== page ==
• 2. Page 2 of 3 wake of governance issues. All it takes is one headline, and a brand name is shot to pieces. In this context, Indian organisations — especially the small and medium sized ones — need to be aware of one requirement as they begin their globalisation journey. Not only do they need to be ethical, they have to be seen to be so. Global customers will demand to see proof of ethics and governance systems at work. This means documentation, systems and processes. Just as quality management system certification and capability maturity models (ISO 9001, CMM and the like) became minimum requirements for establishing credibility, ethics and governance policies and processes will be the "next wave" sweeping the global market place. Organisations should, therefore, put in place some strong ethics and governance systems proactively, before market and international regulatory dynamics compel them to do so. Much work has already been done in this area, and there are many Indian corporations that follow global best practices. For the others, this is the time to act. It is much easier to influence the DNA of the company in the right direction when the company is relatively young. Employees' attitudes and value- systems are already formed by the time they join a company; but it is important to set out the company's expectations clearly and enforce adherence. Ethics and governance guidelines will help employees figure out for themselves what actions they should take when faced with ethical issues. Leaving it to individual judgment is highly risky for the organisation. Tackling the issue While individual organisational approaches may vary, here are some key steps to be followed in tackling this "next frontier": Establish an Ethics and Governance Policy for the company, through discussions within the senior management team; benchmark it with the policies of best-practice companies. Write it out in plain, easy to understand language. Publish the Policy, along with a Code of Conduct for the employees. Illustrate the code with typical examples of what the employee should do, when faced with day-to-day ethical dilemmas. In other words, demystify corporate jargon, and make the policy user-friendly. Communicate the policy widely and repeatedly. Start all meetings with a slide on it; hold refresher training programmes; get all employees to sign; and make it part of the new employee orientation. Encourage dialogue and challenge, in order to improve understanding and "ownership" of the policy at an individual level. Come down hard on the cynics. Set the example from the top; practice the policy consistently and visibly. This is critical, the ultimate fate of the policy depends on this. http://www.hinduonnet.com/thehindu/thscrip/print.pl?file=2006071501151200.htm&date=... 7/17/2009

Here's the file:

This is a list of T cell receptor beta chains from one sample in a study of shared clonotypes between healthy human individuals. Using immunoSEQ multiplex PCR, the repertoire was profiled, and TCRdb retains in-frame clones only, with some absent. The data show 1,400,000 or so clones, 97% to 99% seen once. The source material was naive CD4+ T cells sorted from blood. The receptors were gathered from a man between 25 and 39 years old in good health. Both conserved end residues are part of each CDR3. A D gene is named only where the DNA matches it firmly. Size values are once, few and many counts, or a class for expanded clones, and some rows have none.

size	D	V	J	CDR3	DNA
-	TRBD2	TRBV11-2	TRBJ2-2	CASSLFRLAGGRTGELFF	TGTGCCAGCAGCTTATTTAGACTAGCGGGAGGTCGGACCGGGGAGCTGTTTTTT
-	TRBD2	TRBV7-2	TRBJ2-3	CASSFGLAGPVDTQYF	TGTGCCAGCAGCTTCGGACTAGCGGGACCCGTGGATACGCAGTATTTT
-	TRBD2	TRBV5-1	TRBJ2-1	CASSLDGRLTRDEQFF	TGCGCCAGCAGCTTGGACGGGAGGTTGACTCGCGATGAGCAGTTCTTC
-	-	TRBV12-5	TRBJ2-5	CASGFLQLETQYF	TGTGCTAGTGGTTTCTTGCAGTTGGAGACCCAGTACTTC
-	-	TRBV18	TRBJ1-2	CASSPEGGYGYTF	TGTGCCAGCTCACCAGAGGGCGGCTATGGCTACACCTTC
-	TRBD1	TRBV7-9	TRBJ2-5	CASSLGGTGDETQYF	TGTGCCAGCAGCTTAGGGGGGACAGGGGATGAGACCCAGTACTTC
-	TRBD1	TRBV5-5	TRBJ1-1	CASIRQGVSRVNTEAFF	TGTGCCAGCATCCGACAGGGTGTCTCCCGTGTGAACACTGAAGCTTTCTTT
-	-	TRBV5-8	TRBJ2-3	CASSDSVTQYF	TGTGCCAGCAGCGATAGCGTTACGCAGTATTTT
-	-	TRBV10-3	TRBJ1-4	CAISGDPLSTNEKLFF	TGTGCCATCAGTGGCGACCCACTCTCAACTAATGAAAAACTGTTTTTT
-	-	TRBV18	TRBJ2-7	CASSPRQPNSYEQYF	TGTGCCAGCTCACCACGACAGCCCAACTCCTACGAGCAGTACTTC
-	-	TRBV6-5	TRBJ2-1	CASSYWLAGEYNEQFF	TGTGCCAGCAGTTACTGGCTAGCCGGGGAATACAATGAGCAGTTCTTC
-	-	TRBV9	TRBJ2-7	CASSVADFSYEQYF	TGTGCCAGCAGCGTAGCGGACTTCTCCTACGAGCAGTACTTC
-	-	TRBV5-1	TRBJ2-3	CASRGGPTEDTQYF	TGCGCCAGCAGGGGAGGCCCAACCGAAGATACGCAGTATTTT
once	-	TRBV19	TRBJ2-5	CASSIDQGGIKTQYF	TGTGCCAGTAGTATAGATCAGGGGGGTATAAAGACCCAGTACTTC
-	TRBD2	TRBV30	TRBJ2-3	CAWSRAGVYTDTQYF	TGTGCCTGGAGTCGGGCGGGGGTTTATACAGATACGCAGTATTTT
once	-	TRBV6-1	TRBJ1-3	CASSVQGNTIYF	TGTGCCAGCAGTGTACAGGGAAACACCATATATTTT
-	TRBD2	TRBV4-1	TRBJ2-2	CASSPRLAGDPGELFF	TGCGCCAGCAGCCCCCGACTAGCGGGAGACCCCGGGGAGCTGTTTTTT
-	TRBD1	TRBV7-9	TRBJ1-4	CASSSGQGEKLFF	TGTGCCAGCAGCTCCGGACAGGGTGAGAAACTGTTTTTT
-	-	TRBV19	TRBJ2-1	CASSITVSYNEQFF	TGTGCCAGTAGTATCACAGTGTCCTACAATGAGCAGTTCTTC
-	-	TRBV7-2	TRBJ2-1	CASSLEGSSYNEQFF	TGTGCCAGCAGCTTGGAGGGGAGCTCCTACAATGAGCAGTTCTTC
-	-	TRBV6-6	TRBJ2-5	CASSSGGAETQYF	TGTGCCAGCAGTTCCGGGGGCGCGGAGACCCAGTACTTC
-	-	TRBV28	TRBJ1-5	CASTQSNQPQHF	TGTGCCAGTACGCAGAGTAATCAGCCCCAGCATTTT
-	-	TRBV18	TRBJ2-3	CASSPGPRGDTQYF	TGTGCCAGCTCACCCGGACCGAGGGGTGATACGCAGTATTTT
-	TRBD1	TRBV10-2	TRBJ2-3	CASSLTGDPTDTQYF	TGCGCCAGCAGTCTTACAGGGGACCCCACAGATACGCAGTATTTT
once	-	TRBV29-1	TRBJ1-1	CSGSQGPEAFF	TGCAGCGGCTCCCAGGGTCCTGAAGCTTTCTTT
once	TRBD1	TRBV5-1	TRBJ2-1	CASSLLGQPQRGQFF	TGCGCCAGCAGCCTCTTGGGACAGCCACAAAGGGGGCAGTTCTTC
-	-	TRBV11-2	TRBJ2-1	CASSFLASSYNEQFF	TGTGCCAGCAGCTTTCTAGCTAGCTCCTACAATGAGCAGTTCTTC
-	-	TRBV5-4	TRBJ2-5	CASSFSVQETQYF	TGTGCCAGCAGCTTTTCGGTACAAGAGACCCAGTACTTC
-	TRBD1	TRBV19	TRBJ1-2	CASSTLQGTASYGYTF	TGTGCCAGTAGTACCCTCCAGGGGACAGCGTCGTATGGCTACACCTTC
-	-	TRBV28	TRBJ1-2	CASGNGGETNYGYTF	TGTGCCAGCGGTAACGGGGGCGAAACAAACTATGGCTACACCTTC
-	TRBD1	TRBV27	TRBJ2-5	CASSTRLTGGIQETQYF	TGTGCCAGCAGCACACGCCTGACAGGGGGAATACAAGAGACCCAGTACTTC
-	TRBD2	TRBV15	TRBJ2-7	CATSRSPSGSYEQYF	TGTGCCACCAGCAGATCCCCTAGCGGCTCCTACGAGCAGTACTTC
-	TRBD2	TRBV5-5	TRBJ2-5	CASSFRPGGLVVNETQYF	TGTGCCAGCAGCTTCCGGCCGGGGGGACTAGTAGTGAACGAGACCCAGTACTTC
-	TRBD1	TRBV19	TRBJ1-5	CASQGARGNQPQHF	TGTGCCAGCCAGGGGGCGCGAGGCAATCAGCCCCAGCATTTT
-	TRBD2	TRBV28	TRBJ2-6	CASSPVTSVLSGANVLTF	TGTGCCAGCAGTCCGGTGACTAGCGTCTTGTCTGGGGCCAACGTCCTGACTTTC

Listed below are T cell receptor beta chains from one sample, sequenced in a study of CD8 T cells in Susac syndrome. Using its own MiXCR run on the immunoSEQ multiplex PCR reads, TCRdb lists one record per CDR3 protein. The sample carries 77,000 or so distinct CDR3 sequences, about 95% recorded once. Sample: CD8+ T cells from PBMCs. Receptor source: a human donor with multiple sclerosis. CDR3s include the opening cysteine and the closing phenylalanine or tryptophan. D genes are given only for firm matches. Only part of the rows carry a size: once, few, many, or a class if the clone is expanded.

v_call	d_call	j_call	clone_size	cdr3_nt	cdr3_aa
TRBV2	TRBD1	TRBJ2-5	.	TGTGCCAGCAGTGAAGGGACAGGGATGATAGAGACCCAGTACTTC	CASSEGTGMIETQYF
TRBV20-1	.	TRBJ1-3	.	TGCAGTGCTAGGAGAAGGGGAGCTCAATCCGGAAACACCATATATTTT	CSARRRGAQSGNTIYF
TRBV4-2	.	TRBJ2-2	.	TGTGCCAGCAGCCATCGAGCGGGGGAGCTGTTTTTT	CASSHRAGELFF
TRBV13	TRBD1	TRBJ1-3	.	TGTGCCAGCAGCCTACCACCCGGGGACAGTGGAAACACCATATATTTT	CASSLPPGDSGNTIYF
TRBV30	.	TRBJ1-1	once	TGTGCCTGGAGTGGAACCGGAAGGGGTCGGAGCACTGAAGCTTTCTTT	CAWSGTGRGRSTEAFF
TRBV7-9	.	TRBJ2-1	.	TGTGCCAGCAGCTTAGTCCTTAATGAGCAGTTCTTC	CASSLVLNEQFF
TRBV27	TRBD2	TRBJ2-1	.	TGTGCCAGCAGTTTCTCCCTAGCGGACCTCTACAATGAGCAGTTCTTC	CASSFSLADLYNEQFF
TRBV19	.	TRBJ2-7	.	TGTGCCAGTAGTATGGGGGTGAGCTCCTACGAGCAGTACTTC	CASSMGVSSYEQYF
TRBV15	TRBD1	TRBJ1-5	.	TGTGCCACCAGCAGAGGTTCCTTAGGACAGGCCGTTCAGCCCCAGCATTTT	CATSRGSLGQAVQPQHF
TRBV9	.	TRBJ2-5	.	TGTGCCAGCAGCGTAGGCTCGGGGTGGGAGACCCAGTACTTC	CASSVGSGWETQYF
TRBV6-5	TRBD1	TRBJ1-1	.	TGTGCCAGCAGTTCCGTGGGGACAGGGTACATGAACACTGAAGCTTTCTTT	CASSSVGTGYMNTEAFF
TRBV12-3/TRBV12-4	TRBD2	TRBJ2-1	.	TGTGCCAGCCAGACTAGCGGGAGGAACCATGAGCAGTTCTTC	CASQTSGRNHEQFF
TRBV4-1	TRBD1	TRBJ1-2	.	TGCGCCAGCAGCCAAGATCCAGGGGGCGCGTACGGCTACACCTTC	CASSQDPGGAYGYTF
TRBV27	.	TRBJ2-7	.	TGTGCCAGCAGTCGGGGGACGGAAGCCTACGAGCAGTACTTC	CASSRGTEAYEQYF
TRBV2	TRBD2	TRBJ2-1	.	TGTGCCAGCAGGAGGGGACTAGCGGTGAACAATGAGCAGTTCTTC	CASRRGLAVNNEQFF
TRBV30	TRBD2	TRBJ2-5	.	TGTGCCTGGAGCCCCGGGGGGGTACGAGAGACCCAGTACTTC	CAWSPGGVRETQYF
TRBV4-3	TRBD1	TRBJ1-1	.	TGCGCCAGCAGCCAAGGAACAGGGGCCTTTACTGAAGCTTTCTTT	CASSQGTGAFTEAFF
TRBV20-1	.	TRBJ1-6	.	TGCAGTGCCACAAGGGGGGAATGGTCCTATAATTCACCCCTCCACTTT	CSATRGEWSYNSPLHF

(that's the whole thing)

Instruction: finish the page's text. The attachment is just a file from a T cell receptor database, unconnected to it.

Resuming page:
• 3. Page 3 of 3 Circulate the policy amongst customers and suppliers. This will make it easier for the employees to follow the policy. Establish an Ethics Hotline which is secure, confidential and available to all employees. Someone senior should handle this hotline, with direct reporting to the CEO; alternatively, it could be the CEO's office itself. Take swift and fair action on reported violations, after due verification. Review the policy at regular intervals, to make sure it stays current with changing regulatory and market requirements. Good ethics and governance are not just "moral" or "compliance" issues. In the long term, they are essential behavioural traits for the organisation that strengthen the brand equity and help ensure stable growth. (The author was formerly Executive Director, Ingersoll-Rand (India) Ltd, Bangalore. He can be contacted at badarags@yahoo.com) © Copyright 2000 - 2009 The Hindu Business Line http://www.hinduonnet.com/thehindu/thscrip/print.pl?file=2006071501151200.htm&date=... 7/17/2009